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  12. This is a really interesting discussion. I didn’t grow up with cable, so it was always the video store for me (or now, my laptop or Netflix), so I absolutely agree that it sucks that online slash social media doesn’t factor into a show’s cancellation. I mean, traditional TV watching rally IS outdated, so what’s the point of taking ratings into consideration? Yeesh.

    Liked by 1 person

    • I really think a change needs to happen in the industry and SOON at that or they will get left behind. TV shows are more important than some movies these days and can really put some actors and actresses out there, but everything gets cancelled so quickly if it’s not an immediate success. I am beyond annoyed with their antiquated system.
      Thanks so much for your comment!

      Like

  13. I always feel so helpless when people talk about supporting tv shows, watch it live etc and then when rumours of cancellation come up. I would LOVE to support all my shows, but there’s no way for me to do so, except for watching them on Netflix but not all of my shows are on there and I have no idea how much Netflix views are taken into consideration when it comes to non-Netflix shows? Tweeting and retweeting when B99 got cancelled felt like the only thing I could do, and since it worked in the past it didn’t feel completely useless.
    I definitely think the old rating system should be replaced by something else – there was so much online support after B99 got cancelled, showing that a lot of people watch the show, despite what ratings say. Plus I know they need to make money, but I really hate the idea that views/money are more important than the rep shows like B99 and Sense8 for example are giving to people. Also maybe,,, I dunno, the networks and platforms could actually,, promote these shows… Just a thought. I just don’t understand how you could invest money into shows and then not promote them. Don’t you want them to do well? A while ago I went to look at Netflix’ insta and they barely promoted One Day At A Time even though the new season had just dropped. It was mostly Stranger Things and Friends like??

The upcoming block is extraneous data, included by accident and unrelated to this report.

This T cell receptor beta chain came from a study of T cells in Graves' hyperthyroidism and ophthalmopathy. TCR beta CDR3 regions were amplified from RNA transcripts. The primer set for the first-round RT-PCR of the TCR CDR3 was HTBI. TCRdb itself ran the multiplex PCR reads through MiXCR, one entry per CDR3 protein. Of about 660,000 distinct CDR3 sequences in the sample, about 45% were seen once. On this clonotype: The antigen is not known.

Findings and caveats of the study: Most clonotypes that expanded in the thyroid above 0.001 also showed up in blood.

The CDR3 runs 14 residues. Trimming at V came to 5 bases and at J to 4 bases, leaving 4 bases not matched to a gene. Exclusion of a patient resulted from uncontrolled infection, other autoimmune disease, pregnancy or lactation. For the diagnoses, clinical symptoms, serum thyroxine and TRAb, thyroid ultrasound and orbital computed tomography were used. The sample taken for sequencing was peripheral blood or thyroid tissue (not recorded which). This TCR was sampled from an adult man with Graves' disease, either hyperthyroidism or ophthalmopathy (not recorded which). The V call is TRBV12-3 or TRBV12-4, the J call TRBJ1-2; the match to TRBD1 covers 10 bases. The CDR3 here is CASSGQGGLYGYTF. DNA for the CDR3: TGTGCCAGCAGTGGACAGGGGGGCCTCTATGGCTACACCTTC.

Great post Kat! ๐Ÿ™‚

    Liked by 1 person

    • It’s really unfair, because we are all a much more global community than let’s say 10 or 20 years ago. I don’t think they account for Netflix numbers abroad at all, because they generally don’t care about numbers outside the US and maybe Canada. But it’s just so silly, as you mentioned, there are such big fan bases out there and to just disregard them is silly.
      Well, with Netflix, they really do a LOT, but they also have different accounts for their biggest shows. I don’t know so much about Instagram, but Twitter is working really hard, especially on release weekends. As far as social media goes, Netflix does some of the most work.
      Thanks so much for your thoughtful comment.

      Liked by 1 person